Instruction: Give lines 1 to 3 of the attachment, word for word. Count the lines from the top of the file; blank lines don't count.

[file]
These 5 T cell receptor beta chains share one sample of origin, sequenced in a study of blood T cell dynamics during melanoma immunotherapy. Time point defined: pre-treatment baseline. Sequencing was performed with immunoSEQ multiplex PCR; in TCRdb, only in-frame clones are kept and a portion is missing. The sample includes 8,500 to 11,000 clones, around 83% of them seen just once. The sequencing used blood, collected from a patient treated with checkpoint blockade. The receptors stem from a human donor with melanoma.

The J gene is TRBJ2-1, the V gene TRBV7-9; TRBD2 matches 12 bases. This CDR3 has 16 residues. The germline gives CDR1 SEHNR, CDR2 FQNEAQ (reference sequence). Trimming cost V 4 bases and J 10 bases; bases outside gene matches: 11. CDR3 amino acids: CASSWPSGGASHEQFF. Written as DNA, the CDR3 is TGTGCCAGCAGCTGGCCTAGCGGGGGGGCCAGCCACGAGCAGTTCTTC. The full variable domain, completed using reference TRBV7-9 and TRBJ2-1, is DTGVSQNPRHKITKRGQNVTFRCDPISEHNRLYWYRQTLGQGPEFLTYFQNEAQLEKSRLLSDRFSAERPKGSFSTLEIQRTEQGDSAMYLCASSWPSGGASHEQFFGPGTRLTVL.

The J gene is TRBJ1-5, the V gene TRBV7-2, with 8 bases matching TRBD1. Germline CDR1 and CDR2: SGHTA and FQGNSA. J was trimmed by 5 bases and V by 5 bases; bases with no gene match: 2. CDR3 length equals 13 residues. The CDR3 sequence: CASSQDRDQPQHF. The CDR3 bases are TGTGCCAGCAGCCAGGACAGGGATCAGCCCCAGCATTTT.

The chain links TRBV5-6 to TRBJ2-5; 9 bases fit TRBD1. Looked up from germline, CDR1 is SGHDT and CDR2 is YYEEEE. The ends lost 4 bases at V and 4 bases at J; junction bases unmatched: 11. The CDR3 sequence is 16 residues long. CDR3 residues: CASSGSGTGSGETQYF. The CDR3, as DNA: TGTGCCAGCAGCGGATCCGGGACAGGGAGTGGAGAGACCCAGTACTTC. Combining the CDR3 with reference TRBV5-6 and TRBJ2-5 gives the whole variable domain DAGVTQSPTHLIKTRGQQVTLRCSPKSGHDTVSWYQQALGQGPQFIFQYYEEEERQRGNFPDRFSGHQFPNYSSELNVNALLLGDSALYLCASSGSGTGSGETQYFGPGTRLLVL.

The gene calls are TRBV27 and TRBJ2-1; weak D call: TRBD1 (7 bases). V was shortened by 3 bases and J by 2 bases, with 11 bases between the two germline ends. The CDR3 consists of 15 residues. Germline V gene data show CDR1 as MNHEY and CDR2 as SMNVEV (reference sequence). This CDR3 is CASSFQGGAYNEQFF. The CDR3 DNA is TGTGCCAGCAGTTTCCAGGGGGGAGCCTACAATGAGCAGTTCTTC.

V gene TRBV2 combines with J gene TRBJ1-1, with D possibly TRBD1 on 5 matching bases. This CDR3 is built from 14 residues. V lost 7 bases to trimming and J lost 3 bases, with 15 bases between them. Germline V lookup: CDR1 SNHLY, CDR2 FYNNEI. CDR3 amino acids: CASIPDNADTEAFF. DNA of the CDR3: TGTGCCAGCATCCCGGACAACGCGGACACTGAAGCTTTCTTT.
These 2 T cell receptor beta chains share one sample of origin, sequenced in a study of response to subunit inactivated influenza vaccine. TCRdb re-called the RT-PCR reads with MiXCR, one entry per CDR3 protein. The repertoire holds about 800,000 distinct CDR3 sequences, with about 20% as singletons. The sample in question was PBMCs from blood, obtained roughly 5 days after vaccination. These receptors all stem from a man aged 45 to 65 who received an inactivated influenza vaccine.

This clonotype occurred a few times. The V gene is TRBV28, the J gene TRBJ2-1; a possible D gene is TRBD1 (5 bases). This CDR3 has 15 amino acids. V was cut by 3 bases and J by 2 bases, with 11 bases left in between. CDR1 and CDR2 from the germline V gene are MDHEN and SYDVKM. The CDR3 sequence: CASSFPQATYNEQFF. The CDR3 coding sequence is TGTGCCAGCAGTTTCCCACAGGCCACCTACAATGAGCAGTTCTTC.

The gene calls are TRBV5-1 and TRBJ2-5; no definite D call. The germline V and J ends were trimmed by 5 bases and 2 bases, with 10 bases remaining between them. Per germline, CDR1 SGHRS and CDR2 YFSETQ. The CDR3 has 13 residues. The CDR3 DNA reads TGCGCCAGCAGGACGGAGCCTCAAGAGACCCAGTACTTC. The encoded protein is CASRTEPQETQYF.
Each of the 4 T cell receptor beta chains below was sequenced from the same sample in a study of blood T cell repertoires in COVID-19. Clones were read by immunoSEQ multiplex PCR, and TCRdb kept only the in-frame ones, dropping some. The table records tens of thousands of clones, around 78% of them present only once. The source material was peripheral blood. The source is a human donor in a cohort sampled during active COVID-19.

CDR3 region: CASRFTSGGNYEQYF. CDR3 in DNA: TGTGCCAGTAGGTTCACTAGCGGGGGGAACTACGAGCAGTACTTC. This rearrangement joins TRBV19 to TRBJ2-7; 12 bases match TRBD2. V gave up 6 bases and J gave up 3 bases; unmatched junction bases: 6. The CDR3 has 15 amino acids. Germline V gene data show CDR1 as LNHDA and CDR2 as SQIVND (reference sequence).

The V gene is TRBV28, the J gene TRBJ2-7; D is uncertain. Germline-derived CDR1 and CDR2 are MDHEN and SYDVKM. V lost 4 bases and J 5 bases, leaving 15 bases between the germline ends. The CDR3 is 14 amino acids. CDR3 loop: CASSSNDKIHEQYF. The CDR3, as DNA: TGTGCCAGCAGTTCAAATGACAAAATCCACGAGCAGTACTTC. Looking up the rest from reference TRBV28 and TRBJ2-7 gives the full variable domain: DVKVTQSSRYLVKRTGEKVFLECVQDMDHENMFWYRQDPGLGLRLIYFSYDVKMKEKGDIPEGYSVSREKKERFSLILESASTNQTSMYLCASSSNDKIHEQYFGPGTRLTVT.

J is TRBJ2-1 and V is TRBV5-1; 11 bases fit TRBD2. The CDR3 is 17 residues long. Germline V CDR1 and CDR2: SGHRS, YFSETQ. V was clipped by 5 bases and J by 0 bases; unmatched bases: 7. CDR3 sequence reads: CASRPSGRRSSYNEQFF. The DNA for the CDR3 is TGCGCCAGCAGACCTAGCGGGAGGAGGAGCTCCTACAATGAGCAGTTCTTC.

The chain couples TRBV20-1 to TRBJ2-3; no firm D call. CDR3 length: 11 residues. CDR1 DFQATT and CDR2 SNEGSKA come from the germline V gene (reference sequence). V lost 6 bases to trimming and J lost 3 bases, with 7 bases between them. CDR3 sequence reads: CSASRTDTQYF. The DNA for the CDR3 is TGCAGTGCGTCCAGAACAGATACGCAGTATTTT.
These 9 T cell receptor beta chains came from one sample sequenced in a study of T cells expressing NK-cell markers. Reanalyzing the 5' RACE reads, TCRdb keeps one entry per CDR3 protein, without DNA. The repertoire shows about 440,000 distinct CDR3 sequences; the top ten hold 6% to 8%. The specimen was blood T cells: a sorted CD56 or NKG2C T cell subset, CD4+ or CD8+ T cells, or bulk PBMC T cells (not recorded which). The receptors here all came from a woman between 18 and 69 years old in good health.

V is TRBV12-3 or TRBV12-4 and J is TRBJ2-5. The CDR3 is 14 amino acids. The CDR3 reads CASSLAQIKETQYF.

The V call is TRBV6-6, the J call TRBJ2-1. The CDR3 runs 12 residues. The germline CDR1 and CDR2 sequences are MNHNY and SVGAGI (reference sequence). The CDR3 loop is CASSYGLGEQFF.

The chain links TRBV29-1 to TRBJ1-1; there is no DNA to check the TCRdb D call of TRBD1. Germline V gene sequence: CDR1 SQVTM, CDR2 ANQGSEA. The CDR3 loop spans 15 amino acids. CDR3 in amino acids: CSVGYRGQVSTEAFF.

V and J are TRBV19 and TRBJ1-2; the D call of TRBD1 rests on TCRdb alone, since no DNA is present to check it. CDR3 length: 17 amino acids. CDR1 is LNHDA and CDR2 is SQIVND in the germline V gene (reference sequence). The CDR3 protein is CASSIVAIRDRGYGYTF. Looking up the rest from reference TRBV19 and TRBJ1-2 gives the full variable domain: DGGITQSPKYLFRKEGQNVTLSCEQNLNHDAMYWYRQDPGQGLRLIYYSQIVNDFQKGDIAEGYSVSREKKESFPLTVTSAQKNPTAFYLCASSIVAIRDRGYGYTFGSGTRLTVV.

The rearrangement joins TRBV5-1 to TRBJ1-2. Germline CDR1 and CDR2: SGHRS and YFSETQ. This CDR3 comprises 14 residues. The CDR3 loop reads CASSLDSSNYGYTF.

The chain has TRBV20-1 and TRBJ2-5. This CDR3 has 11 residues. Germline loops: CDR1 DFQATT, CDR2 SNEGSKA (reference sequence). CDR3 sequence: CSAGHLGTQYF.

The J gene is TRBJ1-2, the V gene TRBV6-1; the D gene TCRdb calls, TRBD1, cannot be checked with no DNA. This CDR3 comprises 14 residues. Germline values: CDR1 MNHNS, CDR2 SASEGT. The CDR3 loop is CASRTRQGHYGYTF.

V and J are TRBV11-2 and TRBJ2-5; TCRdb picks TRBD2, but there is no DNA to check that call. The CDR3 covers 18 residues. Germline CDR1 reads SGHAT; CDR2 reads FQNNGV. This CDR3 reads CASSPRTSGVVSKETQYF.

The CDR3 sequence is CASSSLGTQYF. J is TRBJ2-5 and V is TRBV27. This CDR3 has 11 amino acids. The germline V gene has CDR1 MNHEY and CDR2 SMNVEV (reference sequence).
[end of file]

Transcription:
These 5 T cell receptor beta chains share one sample of origin, sequenced in a study of blood T cell dynamics during melanoma immunotherapy. Time point defined: pre-treatment baseline. Sequencing was performed with immunoSEQ multiplex PCR; in TCRdb, only in-frame clones are kept and a portion is missing. The sample includes 8,500 to 11,000 clones, around 83% of them seen just once. The sequencing used blood, collected from a patient treated with checkpoint blockade. The receptors stem from a human donor with melanoma.

The J gene is TRBJ2-1, the V gene TRBV7-9; TRBD2 matches 12 bases. This CDR3 has 16 residues. The germline gives CDR1 SEHNR, CDR2 FQNEAQ (reference sequence). Trimming cost V 4 bases and J 10 bases; bases outside gene matches: 11. CDR3 amino acids: CASSWPSGGASHEQFF. Written as DNA, the CDR3 is TGTGCCAGCAGCTGGCCTAGCGGGGGGGCCAGCCACGAGCAGTTCTTC. The full variable domain, completed using reference TRBV7-9 and TRBJ2-1, is DTGVSQNPRHKITKRGQNVTFRCDPISEHNRLYWYRQTLGQGPEFLTYFQNEAQLEKSRLLSDRFSAERPKGSFSTLEIQRTEQGDSAMYLCASSWPSGGASHEQFFGPGTRLTVL.

The J gene is TRBJ1-5, the V gene TRBV7-2, with 8 bases matching TRBD1. Germline CDR1 and CDR2: SGHTA and FQGNSA. J was trimmed by 5 bases and V by 5 bases; bases with no gene match: 2. CDR3 length equals 13 residues. The CDR3 sequence: CASSQDRDQPQHF. The CDR3 bases are TGTGCCAGCAGCCAGGACAGGGATCAGCCCCAGCATTTT.